Before you know it, we're going to have a high end burger joint on every Chicago street corner. That's why the ones that truly stand out deserve special attention. It's not just the burgers that make the city's first Umami Burger location special. It's the house made sauces (that ketchup!), the truffle cheese fries and the whiskey options that truly make this a cut above the rest. Let's be honest, cheeseburgers and fries are a dime a dozen. Trade in the traditional for tempura onion rings and patties topped with parmesan frico and massive hunks of bacon lardon. —Katie Karpowicz

Umami Burger is located at 1480 N. Milwaukee Ave.

Husky Hog BBQ
Chicago doesn’t have the most progressive attitude towards food trucks or shared kitchen spaces, so food trucks hoping for longterm, sustained prospects must include opening a brick and mortar restaurant into their business plans. Husky Hog BBQ owner/chef Joe Woodel was able to open a restaurant in Bridgeport in the former Mr. Spanky’s space on 31st Street earlier this year and has slowly built a clientele of locals and fans of his food truck goodies. The restaurant menu builds on Woodel’s food truck menu to include portobello sandwiches and a sampler of pork, beef or chicken, while the sides include some amazingly tender collard greens and smoked garlic mashed potatoes. A highlight of the menu is still the burnt ends, which can be enjoyed on their own or as a sandwich, while a recent renovation allows guests to sit and dine, picnic style, inside. —Chuck Sudo

Husky Hog BBQ is located at 335 W. 31st St.

(scallop with uni and roe/Photo: Momotaro's Facebook)

Too many of Chicago’s Japanese restaurants try to do too many things at once. I worried Momotaro would be one of them when I saw their frankly insanely long menu. And even more so when the waiter explained every single section of it to my table, a process that felt like it took as long as an organic chemistry lecture. But somehow they have managed to do sushi, robata and izakaya and do them all amazingly well. If something looks weird on the menu, order it. That’s how I ended up with the Santa Barbara Uni rice, a risotto-like dish where all the creaminess and fattiness is lent by the uni, which also adds a beautiful oceanic quality and orange color. Good uni is hard to find in the Midwest, but somehow they found it. —Melissa McEwen

Momotaro is located at 820 W. Lake St.

The Roost Carolina Kitchen
It's always nice when you root for the underdogs and get to cheer them on as they rise up and shine. Such is the case with much of the food truck scene in Chicago, a bunch of creative culinary minds fighting against a pretty broken system in our city. Many have fallen but some rose to the top, spinning their delicious wares from trucks to brick and mortar as popularity grows. I've been a longtime fan of The Roost food truck, which dishes up what I believe is the best version of Nashville Hot fried chicken in the city, if not this side north of Nashville. So of course I jumped at the chance to see some behind the scenes action when Roost opened their small storefront up on Irving Park. It was great to see the passion that owner Joe Scroggs has for his business as he taught me how to fry up my favorite biscuit sandwich on the menu. Besides that sandwich, you can grab various plates of chicken in different flavors along with sides. While the hotter the better for me, all of the seasonings I've had offer up a juicy flavorful bird at The Roost. A half bird with two sides will run you just $13, a super delicious meal that won't break the bank. And the restaurant is BYOB, so bring whatever beer you'd like, then settle in for some of the best hot and spicy fried chicken you'll find in Chicago. —Lisa White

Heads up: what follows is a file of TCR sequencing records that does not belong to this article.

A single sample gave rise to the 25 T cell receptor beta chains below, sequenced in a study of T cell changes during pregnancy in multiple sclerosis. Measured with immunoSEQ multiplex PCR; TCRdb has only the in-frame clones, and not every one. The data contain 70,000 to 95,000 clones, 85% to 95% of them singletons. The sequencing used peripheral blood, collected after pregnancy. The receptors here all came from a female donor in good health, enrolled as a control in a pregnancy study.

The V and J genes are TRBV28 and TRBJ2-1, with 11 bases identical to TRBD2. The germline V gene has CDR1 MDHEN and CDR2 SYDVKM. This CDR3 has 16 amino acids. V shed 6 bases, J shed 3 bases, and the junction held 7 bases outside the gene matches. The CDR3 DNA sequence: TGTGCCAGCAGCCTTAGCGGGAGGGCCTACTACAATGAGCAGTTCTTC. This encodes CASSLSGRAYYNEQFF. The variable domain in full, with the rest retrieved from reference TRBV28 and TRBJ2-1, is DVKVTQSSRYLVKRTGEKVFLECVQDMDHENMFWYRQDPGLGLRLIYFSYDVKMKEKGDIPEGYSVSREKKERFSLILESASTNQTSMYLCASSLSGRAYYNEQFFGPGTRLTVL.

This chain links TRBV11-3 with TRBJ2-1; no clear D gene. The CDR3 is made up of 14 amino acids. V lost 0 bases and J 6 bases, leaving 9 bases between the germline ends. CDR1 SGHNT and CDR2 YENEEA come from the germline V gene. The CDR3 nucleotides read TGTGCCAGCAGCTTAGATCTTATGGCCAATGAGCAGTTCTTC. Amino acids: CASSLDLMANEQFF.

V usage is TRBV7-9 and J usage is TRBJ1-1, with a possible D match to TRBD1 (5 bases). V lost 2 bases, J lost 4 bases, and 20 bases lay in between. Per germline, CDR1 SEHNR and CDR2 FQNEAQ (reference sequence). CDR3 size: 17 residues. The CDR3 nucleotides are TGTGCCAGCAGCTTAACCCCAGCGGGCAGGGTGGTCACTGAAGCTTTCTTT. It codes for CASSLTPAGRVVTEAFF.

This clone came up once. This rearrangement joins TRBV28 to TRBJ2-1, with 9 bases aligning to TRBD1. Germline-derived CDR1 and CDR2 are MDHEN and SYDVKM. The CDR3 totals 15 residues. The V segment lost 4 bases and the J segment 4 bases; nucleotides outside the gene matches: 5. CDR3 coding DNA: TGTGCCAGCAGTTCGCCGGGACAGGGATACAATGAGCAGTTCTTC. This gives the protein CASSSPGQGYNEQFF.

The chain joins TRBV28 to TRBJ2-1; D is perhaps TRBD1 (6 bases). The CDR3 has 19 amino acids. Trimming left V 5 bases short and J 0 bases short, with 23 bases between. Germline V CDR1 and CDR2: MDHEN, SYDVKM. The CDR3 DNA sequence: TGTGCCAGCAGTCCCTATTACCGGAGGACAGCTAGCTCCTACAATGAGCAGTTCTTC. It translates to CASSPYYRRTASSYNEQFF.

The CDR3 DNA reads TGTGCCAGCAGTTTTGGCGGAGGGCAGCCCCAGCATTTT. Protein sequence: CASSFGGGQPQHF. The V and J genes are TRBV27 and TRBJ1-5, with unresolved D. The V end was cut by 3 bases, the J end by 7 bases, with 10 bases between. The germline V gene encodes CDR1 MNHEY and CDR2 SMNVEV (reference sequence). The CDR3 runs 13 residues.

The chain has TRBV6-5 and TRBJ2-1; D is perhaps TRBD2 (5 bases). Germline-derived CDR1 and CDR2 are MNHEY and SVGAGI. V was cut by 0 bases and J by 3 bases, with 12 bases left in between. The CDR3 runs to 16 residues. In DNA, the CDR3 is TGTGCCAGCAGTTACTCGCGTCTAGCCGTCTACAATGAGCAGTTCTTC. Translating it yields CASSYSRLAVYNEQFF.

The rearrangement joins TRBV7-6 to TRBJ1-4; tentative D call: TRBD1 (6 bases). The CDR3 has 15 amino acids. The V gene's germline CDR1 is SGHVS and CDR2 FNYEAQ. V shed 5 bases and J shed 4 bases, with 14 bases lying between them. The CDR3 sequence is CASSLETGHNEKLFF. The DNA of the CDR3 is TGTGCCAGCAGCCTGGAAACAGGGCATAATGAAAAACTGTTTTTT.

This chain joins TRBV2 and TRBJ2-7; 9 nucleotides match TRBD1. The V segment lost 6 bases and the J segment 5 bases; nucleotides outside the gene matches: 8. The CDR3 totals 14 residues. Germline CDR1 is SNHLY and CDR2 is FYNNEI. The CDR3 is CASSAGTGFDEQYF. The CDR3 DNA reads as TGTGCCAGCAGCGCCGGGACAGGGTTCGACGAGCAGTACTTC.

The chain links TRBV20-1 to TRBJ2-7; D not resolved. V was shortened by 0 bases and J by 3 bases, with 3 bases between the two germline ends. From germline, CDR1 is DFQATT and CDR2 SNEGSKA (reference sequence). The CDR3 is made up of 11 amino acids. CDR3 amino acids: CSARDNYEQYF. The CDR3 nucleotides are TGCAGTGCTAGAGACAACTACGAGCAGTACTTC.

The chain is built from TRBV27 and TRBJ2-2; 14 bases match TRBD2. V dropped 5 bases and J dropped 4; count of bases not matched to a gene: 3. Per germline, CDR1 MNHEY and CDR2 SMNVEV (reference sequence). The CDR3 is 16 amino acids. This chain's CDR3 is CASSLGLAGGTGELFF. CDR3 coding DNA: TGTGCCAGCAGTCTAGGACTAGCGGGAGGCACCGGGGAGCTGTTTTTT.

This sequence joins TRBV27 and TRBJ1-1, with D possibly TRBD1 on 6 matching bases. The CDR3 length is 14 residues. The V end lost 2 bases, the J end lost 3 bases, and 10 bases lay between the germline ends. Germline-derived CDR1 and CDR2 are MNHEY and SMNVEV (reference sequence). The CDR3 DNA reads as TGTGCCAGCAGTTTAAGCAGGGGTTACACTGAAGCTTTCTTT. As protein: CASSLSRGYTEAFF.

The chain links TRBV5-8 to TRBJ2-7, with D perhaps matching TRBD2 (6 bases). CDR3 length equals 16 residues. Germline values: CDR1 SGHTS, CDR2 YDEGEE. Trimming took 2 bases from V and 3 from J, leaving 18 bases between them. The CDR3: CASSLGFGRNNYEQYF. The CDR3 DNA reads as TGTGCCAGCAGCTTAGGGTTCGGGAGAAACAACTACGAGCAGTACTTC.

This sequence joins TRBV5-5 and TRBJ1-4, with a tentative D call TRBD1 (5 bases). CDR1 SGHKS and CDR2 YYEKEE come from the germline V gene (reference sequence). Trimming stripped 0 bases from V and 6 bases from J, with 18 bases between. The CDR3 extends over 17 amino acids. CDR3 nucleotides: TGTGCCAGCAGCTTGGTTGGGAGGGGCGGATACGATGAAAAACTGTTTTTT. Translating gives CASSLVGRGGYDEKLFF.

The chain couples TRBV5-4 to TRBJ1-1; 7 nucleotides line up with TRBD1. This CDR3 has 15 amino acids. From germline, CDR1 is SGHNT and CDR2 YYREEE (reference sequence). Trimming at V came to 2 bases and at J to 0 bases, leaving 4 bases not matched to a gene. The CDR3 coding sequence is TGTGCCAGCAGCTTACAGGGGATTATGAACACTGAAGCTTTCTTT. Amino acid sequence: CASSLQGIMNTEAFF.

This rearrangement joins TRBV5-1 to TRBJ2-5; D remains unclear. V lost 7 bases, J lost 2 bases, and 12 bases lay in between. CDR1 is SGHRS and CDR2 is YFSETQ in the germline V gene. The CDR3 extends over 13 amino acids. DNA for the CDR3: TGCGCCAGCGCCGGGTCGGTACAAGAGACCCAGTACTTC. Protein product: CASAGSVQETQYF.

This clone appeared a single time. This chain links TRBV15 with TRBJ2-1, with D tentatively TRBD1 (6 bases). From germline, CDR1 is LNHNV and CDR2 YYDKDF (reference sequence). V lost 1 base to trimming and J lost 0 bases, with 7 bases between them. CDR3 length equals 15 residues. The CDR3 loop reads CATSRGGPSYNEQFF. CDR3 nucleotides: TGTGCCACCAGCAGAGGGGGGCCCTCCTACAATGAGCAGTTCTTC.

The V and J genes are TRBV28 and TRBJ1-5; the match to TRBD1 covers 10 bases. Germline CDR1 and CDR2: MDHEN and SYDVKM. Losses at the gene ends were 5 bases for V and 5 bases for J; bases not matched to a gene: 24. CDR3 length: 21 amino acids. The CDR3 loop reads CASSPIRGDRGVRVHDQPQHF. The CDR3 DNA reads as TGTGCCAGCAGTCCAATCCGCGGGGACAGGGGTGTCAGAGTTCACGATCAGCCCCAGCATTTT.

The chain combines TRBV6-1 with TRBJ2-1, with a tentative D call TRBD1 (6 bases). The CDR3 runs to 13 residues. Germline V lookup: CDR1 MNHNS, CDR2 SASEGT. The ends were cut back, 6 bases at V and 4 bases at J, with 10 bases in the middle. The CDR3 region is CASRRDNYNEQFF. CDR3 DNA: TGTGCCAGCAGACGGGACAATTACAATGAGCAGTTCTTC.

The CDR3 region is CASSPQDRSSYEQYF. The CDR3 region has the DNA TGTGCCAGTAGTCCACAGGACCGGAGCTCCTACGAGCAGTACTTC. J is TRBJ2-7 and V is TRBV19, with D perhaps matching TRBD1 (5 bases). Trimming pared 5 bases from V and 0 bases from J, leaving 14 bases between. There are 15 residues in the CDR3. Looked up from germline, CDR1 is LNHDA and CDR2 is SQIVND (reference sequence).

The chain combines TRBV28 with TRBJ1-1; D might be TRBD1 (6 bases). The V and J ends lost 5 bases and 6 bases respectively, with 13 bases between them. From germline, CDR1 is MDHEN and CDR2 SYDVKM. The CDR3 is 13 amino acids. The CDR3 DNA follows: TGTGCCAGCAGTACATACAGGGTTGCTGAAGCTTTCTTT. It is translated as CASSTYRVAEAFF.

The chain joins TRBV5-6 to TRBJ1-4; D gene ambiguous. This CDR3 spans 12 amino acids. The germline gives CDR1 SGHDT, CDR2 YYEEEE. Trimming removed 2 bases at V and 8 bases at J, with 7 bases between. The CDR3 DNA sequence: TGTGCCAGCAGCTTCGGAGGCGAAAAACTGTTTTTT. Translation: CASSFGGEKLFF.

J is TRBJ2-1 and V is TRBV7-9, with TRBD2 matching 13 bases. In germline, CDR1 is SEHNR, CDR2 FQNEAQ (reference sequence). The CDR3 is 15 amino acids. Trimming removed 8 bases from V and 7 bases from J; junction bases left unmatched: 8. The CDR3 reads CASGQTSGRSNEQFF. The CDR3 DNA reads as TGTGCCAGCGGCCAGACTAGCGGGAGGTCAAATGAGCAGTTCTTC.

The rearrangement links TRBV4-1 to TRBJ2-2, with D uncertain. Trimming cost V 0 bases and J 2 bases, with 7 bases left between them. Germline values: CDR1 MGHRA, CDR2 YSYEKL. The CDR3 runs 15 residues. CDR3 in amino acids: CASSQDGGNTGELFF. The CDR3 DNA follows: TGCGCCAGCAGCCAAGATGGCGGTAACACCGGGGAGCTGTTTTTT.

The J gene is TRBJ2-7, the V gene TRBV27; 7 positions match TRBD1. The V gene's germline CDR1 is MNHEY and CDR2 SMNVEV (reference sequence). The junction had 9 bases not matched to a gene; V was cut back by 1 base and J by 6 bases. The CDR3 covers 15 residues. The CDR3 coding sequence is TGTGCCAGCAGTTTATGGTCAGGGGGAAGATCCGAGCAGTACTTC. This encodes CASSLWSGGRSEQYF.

The Roost Carolina Kitchen is located at 1467 W. Irving Park Rd.

Parts and Labor
Parts and Labor is located, quite cheekily, across from the McDonald’s on Milwaukee Avenue, where they may boast about their boozy and far superior version of a “happy meal." This Logan Square burger bar opened in late 2013 by the owners of Boiler Room and Simone’s is a delicious and affordable drinking and dining option within an easy-going atmosphere. It is cash only, but the bonus is a free shot with a receipt from their ATM. For $10, diners can opt for the Combo which is a diner-style burger (beef or black bean), a beer or a shot and a side. The sides are perfect companions to the sandwiches or as stand-alone snacks while sipping on their rotating draft selections, a spiked milk shake, or their large can and bottle list, including several budget options. The fried pepper jack cheese, hand-cut fries and fried gianardiara are highlights to this solid diner concept. Recently, too, they have added more sandwich options to the menu, including grilled chicken, tuna, and a grilled cheese. This is a regular neighborhood haunt for me to have a reasonably-priced night out with fast and friendly service, good music, movies and an array of events such as Bartoon Brunch on the weekends featuring a different cartoon each week, and Pabst Heritage Trivia night on Mondays. —Carrie McGath

Parts and Labor is located at 2700 N. Milwaukee Ave.